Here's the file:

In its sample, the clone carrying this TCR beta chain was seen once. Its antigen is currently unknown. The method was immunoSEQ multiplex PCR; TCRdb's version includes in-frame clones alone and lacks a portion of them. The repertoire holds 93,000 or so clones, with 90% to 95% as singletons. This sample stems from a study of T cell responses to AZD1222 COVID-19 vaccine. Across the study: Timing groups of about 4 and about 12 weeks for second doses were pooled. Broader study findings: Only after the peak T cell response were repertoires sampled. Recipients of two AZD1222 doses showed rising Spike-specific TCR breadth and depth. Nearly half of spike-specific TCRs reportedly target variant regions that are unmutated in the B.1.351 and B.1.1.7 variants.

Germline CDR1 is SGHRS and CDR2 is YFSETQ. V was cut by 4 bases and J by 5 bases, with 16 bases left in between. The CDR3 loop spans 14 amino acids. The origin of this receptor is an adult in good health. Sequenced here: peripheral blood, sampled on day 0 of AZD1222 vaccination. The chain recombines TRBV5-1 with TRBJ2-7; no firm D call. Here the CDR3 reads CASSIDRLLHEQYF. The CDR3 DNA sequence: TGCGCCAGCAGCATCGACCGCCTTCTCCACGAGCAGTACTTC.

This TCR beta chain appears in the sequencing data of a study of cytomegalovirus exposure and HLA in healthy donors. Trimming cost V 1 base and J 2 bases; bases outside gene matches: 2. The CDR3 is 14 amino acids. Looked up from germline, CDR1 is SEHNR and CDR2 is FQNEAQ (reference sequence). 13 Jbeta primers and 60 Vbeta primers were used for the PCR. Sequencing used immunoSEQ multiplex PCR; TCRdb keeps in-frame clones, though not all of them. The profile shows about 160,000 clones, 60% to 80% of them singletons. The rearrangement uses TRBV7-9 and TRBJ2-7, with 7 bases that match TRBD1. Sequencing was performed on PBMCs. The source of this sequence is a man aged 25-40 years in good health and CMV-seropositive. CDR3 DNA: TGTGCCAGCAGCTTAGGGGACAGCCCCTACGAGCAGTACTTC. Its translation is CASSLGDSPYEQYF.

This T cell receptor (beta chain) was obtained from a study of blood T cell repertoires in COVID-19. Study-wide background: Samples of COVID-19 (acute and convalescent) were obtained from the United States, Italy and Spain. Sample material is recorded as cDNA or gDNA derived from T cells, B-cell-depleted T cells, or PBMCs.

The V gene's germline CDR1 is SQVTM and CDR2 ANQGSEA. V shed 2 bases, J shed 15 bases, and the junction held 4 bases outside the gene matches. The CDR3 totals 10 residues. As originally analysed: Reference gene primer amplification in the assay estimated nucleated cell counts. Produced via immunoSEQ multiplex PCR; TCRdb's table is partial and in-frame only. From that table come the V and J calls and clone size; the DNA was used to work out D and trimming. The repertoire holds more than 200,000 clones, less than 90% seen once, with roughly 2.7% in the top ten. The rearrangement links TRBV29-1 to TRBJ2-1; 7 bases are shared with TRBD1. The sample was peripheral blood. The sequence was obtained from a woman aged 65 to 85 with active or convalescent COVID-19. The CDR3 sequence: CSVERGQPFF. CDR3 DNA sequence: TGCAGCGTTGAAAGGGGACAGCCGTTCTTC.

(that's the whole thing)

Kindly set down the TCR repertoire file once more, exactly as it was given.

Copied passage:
In its sample, the clone carrying this TCR beta chain was seen once. Its antigen is currently unknown. The method was immunoSEQ multiplex PCR; TCRdb's version includes in-frame clones alone and lacks a portion of them. The repertoire holds 93,000 or so clones, with 90% to 95% as singletons. This sample stems from a study of T cell responses to AZD1222 COVID-19 vaccine. Across the study: Timing groups of about 4 and about 12 weeks for second doses were pooled. Broader study findings: Only after the peak T cell response were repertoires sampled. Recipients of two AZD1222 doses showed rising Spike-specific TCR breadth and depth. Nearly half of spike-specific TCRs reportedly target variant regions that are unmutated in the B.1.351 and B.1.1.7 variants.

Germline CDR1 is SGHRS and CDR2 is YFSETQ. V was cut by 4 bases and J by 5 bases, with 16 bases left in between. The CDR3 loop spans 14 amino acids. The origin of this receptor is an adult in good health. Sequenced here: peripheral blood, sampled on day 0 of AZD1222 vaccination. The chain recombines TRBV5-1 with TRBJ2-7; no firm D call. Here the CDR3 reads CASSIDRLLHEQYF. The CDR3 DNA sequence: TGCGCCAGCAGCATCGACCGCCTTCTCCACGAGCAGTACTTC.

This TCR beta chain appears in the sequencing data of a study of cytomegalovirus exposure and HLA in healthy donors. Trimming cost V 1 base and J 2 bases; bases outside gene matches: 2. The CDR3 is 14 amino acids. Looked up from germline, CDR1 is SEHNR and CDR2 is FQNEAQ (reference sequence). 13 Jbeta primers and 60 Vbeta primers were used for the PCR. Sequencing used immunoSEQ multiplex PCR; TCRdb keeps in-frame clones, though not all of them. The profile shows about 160,000 clones, 60% to 80% of them singletons. The rearrangement uses TRBV7-9 and TRBJ2-7, with 7 bases that match TRBD1. Sequencing was performed on PBMCs. The source of this sequence is a man aged 25-40 years in good health and CMV-seropositive. CDR3 DNA: TGTGCCAGCAGCTTAGGGGACAGCCCCTACGAGCAGTACTTC. Its translation is CASSLGDSPYEQYF.

This T cell receptor (beta chain) was obtained from a study of blood T cell repertoires in COVID-19. Study-wide background: Samples of COVID-19 (acute and convalescent) were obtained from the United States, Italy and Spain. Sample material is recorded as cDNA or gDNA derived from T cells, B-cell-depleted T cells, or PBMCs.

The V gene's germline CDR1 is SQVTM and CDR2 ANQGSEA. V shed 2 bases, J shed 15 bases, and the junction held 4 bases outside the gene matches. The CDR3 totals 10 residues. As originally analysed: Reference gene primer amplification in the assay estimated nucleated cell counts. Produced via immunoSEQ multiplex PCR; TCRdb's table is partial and in-frame only. From that table come the V and J calls and clone size; the DNA was used to work out D and trimming. The repertoire holds more than 200,000 clones, less than 90% seen once, with roughly 2.7% in the top ten. The rearrangement links TRBV29-1 to TRBJ2-1; 7 bases are shared with TRBD1. The sample was peripheral blood. The sequence was obtained from a woman aged 65 to 85 with active or convalescent COVID-19. The CDR3 sequence: CSVERGQPFF. CDR3 DNA sequence: TGCAGCGTTGAAAGGGGACAGCCGTTCTTC.